Tuesday, October 6, 2009

Meddling with Prices: Subsidies

The government may provide a subsidy. The government takes tax money and uses it to pay part or all of the price of a good, and gives that good to some beneficiary. The good is both overproduced and overconsumed, but incentives to produce it efficiently or at increased quality are decreased. People don't care as much about these when they didn't themselves earn the money they are spending.

One of the most prominent examples these days is The Scooter Store. Tax money is diverted to scooters, increasing the seller's revenue while reducing or eliminating the buyer's cost. Consumers are more likely to buy, and not likely to hunt for bargains. Producers have an incentive to make more, but not to cut costs or prices. They both win, as do the government employees who administer the program. The losers are everyone who would have liked to use their tax money for something besides buying a scooter for somebody else, and anyone who competes with scooter manufacturers for land, employees, and raw materials.

Health care is rife with subsidies. This article by David Goldhill tells many of the ways that health care costs are diverted from people who get health care to others, and the problems this causes. When the customer isn't paying, he doesn't bother to look for a bargain. When the supplier knows he's going to get paid no matter what he does, he has no incentive to cut costs or improve quality. Mr. Goldhill's story about handwashing is a perfect example.

Another prominent example is postsecondary education (ie, at colleges and universities). As Pell grants and Stafford loans have increased, so too has tuition, ensuring that the market is always charged all that the family of the student can bear, PLUS any subsidies and financial aid they can acquire. And college students learn less and less about how to think and learn with each passing decade.

The housing crisis is also a case of subsidies causing problems. Fannie Mae and Freddy Mac are both federally subsidized companies that would promised to buy risky home mortgages from banks. Basically, they told the banks, "Make a loan to anybody who has a pulse and fills out an application. It doesn't matter if they've never paid off anything in their lives, or if the monthly payment would be twice their monthly income. If they don't pay it back, the government will buy the mortgage from you and collect the money from the borrowers." Artificially increased demand caused artificial increases in price. The artificial increases in price drew extra people into home construction. Most people who were getting the loans and knew they couldn't pay them off didn't care. They figured somebody else would come along before disaster struck and buy the home from them for enough to pay off the entire mortgage and put some money in their pockets besides.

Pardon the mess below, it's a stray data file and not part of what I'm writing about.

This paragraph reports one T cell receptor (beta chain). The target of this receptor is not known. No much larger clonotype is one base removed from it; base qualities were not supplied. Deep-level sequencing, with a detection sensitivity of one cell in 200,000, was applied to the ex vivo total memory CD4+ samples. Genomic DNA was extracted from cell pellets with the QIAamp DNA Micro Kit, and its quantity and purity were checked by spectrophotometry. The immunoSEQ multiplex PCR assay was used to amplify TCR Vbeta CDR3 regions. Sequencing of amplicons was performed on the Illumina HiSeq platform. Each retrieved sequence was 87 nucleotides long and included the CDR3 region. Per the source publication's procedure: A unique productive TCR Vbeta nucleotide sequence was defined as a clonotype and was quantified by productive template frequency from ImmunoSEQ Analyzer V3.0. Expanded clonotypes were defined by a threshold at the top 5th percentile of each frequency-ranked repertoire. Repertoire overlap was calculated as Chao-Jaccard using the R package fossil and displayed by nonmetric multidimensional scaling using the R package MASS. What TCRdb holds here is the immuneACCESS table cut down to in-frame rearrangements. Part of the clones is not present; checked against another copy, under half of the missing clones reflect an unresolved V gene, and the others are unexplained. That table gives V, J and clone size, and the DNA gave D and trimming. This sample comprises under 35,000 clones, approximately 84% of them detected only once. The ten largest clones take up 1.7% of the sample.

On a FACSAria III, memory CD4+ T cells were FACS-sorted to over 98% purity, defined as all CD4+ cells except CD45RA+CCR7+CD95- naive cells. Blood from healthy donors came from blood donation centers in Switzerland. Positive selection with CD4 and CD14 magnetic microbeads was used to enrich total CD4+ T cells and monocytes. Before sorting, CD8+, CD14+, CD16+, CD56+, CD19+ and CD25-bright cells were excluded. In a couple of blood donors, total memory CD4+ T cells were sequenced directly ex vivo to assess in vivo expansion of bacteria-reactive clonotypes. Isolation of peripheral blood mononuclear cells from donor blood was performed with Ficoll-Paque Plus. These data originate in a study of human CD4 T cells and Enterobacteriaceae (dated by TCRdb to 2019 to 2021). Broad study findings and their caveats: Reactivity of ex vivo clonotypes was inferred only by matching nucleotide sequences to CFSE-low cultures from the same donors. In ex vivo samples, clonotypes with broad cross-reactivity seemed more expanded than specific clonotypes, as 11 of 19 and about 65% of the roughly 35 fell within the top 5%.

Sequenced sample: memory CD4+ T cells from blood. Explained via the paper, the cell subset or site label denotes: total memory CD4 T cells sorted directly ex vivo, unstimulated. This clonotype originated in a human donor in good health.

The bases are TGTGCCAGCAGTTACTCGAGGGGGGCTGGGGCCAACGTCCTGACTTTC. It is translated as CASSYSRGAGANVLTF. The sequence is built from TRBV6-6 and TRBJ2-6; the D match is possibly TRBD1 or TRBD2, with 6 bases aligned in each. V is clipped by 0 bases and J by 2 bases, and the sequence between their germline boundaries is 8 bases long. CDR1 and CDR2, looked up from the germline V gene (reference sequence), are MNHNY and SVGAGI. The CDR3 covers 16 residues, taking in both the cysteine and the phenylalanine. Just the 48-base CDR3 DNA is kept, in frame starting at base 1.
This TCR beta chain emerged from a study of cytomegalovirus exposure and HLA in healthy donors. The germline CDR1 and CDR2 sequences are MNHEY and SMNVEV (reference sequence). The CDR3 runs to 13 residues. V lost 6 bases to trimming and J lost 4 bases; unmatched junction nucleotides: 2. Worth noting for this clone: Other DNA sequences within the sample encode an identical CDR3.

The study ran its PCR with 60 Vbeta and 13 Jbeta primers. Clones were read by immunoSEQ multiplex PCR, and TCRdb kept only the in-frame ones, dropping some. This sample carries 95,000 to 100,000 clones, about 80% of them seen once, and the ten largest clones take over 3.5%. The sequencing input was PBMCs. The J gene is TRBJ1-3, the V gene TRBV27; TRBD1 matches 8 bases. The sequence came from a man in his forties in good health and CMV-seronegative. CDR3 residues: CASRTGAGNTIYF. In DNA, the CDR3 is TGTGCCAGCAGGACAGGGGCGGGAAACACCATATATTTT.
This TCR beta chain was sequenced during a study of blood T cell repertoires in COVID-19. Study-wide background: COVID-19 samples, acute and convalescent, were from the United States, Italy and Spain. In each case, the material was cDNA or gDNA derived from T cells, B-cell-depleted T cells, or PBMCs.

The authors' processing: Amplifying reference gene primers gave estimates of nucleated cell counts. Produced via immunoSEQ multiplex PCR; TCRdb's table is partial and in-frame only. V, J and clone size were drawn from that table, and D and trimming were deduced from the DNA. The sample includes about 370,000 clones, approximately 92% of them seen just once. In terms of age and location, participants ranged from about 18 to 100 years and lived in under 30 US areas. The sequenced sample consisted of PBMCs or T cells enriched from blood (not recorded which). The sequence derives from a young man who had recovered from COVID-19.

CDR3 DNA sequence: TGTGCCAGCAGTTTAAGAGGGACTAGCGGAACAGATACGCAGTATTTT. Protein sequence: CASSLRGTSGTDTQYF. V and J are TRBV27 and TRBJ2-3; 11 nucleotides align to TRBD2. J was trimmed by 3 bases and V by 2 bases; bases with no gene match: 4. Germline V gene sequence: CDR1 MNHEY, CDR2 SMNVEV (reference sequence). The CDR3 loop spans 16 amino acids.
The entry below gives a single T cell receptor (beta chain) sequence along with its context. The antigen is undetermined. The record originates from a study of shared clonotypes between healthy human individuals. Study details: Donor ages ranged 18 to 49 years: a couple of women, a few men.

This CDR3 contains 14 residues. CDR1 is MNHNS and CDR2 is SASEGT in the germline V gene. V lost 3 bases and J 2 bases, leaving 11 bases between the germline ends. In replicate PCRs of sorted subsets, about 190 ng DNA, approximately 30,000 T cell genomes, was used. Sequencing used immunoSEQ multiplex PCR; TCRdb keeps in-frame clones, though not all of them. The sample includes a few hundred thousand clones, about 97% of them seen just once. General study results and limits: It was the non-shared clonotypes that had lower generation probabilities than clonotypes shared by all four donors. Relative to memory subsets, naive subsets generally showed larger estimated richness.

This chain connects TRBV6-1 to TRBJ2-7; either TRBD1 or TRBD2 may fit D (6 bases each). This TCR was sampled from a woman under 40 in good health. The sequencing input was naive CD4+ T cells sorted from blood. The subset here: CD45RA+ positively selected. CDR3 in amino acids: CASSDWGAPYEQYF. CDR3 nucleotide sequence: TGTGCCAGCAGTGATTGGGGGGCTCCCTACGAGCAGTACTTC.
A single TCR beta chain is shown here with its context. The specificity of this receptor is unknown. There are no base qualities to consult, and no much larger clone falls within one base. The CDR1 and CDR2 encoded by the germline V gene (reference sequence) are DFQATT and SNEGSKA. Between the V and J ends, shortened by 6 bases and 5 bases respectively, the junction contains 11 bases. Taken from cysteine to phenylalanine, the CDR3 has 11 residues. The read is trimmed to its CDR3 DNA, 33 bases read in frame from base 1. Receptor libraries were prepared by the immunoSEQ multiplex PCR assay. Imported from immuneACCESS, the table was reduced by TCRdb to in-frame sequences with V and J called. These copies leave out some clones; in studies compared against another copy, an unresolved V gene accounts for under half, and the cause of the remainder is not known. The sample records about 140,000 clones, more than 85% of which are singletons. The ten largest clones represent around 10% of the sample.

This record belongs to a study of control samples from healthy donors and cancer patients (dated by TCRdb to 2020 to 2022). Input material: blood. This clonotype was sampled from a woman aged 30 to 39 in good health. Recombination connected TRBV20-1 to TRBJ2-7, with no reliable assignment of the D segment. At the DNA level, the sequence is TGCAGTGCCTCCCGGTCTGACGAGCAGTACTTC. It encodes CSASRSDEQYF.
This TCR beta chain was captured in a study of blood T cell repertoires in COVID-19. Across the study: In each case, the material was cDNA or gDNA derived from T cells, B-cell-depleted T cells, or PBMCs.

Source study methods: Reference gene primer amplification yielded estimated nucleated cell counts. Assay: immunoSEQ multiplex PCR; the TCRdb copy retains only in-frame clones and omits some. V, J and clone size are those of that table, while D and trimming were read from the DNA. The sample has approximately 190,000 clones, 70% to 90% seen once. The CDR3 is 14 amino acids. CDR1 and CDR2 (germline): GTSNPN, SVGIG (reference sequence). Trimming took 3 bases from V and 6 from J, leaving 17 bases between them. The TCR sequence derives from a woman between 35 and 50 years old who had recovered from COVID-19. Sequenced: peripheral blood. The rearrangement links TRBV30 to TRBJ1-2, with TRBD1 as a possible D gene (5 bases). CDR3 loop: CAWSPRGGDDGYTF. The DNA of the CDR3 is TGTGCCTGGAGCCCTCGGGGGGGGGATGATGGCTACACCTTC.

Fannie Mae and Freddy Mac started running out of tax money to buy up bad loans, so they started selling their loans to investors and banks as "innovative mortgage-backed securities." They, and the banks, treated these MBS as part of their capital base. This meant that they could count them as part of their 3%-5% of assets that they actually have to keep on hand to pay depositors and creditors. The value of these things is hard to determine. What people are willing to pay for them at any moment may be a far, far cry from how much money they would bring in if you held on to them. The Federal Accounting Standards Board prefers that assets be valued at what people last paid for it.

How does this work? Imagine a mutual fund, whose primary asset is 10,000 mortgages, that the mutual fund company bought from Fannie Mae. Let's call it "Fannie's Upstanding Collection of Homeowners" and assign it the symbol, FUCHXX. They sell 10,000,000 shares of this agglomeration of mortgages. Your bank buys 10,000 shares of FUCHXX at $40. So they have $400,000 in FUCHXX. They count it as a $400,000 asset, even though they expect it to eventually pay them $800,000 in dividends. Then they loan out $8 million on the strength of that asset, most of which they borrowed.

News comes out that the default rate on Fannie Mae mortgages is absurdly high. Nobody is willing to buy anything based on them. FUCHXX drops to $8 a share. Your bank now has to count it as an $80,000 asset. This means it now has to either come up with another $320,000 in assets, or buy back $6.4 million in loans. Your bank is in big trouble.

That is about what happened to cause the banking crisis that launched the $700,000,000,000 Troubled Asset Recovery Program of President Bush, and the (far larger) "stimulus" package that was recently passed by the Democrat Party and President Obama. Neither of these does much to address the real problem: people were given mortgages they couldn't afford to pay off, and builders built far more houses than people would have bought if they had been limited to mortgages they could afford. The artificially high supply of mortgages is gone, leaving banks and taxpayers holding the bag. The money can't be made back by selling the houses, either. The artificially high demand for homes is gone too, leaving them worth much less than the defaulted mortgages for which they are collateral.

In this series:
Supply, Demand, and Price | Price Caps | Price Supports | Restricting Supply | Excises | Subsidies

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